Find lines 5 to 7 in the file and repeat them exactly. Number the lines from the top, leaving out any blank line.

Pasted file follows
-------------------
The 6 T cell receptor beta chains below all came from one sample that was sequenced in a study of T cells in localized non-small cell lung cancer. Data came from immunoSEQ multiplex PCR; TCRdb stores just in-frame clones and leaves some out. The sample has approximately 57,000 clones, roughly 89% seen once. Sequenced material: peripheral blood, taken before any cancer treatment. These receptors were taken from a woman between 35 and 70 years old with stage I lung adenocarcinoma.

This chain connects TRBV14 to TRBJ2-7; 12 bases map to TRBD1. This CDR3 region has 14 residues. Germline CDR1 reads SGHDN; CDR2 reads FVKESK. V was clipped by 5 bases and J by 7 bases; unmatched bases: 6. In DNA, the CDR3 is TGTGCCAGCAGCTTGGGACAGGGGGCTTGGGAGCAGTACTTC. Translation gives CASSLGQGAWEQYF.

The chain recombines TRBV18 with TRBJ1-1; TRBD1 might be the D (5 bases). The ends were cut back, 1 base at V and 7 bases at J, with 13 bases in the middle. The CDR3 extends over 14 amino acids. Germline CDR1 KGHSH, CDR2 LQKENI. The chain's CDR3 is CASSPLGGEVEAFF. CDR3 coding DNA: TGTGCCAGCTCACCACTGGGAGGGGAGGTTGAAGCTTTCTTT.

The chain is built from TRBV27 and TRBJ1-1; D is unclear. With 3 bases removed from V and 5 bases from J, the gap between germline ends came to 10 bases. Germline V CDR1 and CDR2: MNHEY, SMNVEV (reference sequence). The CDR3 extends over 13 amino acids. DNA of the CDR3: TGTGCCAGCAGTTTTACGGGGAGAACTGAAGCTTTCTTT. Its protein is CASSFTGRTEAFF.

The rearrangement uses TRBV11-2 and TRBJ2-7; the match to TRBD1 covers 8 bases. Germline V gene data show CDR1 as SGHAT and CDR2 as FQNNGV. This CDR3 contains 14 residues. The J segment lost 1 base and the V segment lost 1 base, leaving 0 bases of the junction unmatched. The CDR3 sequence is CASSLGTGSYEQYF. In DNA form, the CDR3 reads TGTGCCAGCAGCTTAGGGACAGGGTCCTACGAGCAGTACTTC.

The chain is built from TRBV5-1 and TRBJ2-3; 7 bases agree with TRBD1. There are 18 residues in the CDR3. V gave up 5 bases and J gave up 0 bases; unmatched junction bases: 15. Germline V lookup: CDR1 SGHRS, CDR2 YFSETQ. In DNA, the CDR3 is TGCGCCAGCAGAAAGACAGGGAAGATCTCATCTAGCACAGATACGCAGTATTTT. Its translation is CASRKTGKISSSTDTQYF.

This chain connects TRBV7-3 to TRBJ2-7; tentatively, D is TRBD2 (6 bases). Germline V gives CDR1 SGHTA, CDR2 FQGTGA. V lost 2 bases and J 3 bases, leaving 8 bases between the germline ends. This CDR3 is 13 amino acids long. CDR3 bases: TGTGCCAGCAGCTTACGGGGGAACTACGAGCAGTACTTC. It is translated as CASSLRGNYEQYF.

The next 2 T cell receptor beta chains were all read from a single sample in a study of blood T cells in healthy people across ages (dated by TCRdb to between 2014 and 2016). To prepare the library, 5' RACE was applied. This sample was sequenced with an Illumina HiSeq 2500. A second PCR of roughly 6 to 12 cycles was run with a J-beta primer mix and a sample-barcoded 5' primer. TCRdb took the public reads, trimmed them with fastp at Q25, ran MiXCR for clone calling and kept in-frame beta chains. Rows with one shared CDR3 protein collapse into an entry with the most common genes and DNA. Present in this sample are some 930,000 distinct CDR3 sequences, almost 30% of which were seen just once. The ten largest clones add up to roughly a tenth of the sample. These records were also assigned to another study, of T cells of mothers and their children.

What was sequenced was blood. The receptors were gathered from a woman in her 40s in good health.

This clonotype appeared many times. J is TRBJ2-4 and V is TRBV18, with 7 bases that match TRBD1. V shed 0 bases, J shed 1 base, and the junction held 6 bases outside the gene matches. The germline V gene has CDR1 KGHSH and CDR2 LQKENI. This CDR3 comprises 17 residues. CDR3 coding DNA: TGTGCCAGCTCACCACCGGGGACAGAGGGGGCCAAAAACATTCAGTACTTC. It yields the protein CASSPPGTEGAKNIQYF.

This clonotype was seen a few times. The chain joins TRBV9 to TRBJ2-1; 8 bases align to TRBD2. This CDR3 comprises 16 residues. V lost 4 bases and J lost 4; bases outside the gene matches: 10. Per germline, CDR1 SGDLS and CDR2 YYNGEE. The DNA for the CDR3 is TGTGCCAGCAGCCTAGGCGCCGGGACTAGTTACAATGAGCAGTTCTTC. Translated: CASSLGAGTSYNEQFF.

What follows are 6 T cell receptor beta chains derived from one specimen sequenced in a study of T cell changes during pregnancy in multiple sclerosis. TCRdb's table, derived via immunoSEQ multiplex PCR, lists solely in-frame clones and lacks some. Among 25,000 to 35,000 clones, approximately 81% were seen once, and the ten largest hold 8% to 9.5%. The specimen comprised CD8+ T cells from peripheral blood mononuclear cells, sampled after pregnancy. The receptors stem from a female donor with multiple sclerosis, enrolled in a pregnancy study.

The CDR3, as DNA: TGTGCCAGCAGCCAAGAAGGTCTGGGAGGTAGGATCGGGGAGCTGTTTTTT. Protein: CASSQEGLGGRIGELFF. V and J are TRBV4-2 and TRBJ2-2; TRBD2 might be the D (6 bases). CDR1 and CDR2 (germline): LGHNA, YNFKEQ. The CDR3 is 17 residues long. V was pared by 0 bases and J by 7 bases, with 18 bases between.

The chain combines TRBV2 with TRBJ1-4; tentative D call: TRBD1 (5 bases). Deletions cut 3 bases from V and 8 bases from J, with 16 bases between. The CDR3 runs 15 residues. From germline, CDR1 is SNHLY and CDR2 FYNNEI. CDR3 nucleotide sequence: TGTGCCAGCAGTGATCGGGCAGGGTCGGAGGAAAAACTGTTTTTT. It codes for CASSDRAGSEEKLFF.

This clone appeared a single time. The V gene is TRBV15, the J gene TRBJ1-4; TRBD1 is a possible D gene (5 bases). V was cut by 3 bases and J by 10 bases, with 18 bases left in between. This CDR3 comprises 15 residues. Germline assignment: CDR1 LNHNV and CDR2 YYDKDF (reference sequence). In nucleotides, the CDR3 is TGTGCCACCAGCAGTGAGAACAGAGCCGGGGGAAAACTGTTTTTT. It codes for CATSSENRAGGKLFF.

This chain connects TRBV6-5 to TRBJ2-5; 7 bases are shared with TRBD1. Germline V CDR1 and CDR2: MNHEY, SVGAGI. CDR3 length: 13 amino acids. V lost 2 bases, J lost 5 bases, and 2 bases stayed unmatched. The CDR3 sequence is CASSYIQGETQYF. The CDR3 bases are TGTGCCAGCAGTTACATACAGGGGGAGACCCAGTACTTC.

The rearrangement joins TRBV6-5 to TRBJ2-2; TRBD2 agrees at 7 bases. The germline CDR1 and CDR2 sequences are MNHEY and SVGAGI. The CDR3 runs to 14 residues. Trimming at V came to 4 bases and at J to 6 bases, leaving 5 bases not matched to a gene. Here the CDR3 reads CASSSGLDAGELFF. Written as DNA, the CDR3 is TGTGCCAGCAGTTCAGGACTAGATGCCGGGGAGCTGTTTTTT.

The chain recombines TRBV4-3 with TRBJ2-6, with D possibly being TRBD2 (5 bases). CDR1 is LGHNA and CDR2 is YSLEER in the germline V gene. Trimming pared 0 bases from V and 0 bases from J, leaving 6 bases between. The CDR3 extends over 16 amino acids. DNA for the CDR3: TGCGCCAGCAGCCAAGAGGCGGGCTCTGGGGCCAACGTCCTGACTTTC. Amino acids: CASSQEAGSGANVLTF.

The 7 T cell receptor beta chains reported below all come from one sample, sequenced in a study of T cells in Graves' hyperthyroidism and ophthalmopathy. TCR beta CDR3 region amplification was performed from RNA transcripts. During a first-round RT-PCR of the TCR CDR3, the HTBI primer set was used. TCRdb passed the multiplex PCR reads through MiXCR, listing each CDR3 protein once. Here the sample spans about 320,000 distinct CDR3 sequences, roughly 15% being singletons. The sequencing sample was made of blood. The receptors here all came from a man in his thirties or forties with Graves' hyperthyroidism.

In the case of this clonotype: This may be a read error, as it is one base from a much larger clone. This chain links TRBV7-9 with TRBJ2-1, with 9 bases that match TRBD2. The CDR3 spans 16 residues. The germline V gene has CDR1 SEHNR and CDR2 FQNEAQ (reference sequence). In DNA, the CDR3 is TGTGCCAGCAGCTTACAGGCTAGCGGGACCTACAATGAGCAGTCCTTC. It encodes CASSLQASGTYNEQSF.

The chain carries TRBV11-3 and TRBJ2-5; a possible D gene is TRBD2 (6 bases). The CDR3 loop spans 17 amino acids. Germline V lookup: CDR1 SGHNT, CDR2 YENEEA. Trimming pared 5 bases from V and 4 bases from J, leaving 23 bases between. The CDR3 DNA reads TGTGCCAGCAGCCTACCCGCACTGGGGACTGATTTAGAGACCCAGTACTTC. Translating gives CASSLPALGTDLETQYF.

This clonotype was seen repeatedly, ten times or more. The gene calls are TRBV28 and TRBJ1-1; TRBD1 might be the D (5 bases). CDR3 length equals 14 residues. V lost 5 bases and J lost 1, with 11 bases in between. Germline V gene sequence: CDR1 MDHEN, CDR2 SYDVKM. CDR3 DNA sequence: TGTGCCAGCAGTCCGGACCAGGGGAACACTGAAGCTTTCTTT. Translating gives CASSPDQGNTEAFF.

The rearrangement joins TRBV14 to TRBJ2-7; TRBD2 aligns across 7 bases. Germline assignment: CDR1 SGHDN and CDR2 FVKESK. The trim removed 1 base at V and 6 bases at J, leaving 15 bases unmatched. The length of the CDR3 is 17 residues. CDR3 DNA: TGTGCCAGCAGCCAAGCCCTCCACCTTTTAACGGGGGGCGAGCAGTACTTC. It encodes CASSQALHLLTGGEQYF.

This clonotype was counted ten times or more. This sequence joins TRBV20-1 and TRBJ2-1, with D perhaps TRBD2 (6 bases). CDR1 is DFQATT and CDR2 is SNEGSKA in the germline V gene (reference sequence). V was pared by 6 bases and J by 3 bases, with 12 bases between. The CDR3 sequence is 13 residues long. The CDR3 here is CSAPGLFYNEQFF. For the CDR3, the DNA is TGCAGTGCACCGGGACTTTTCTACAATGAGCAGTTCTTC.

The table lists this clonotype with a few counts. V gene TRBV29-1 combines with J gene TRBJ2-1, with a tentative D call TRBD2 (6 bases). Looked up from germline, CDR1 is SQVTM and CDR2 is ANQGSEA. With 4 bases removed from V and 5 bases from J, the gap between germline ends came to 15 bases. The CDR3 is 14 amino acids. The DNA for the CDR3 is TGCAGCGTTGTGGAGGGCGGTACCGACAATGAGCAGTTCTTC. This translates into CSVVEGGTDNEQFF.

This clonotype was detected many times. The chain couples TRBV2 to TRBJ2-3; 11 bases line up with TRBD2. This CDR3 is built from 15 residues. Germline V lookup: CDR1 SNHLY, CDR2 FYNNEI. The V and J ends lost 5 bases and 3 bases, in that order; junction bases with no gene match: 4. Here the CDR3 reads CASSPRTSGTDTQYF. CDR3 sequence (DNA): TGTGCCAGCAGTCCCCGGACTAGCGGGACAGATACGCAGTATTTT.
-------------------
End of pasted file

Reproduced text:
The rearrangement uses TRBV11-2 and TRBJ2-7; the match to TRBD1 covers 8 bases. Germline V gene data show CDR1 as SGHAT and CDR2 as FQNNGV. This CDR3 contains 14 residues. The J segment lost 1 base and the V segment lost 1 base, leaving 0 bases of the junction unmatched. The CDR3 sequence is CASSLGTGSYEQYF. In DNA form, the CDR3 reads TGTGCCAGCAGCTTAGGGACAGGGTCCTACGAGCAGTACTTC.

The chain is built from TRBV5-1 and TRBJ2-3; 7 bases agree with TRBD1. There are 18 residues in the CDR3. V gave up 5 bases and J gave up 0 bases; unmatched junction bases: 15. Germline V lookup: CDR1 SGHRS, CDR2 YFSETQ. In DNA, the CDR3 is TGCGCCAGCAGAAAGACAGGGAAGATCTCATCTAGCACAGATACGCAGTATTTT. Its translation is CASRKTGKISSSTDTQYF.

This chain connects TRBV7-3 to TRBJ2-7; tentatively, D is TRBD2 (6 bases). Germline V gives CDR1 SGHTA, CDR2 FQGTGA. V lost 2 bases and J 3 bases, leaving 8 bases between the germline ends. This CDR3 is 13 amino acids long. CDR3 bases: TGTGCCAGCAGCTTACGGGGGAACTACGAGCAGTACTTC. It is translated as CASSLRGNYEQYF.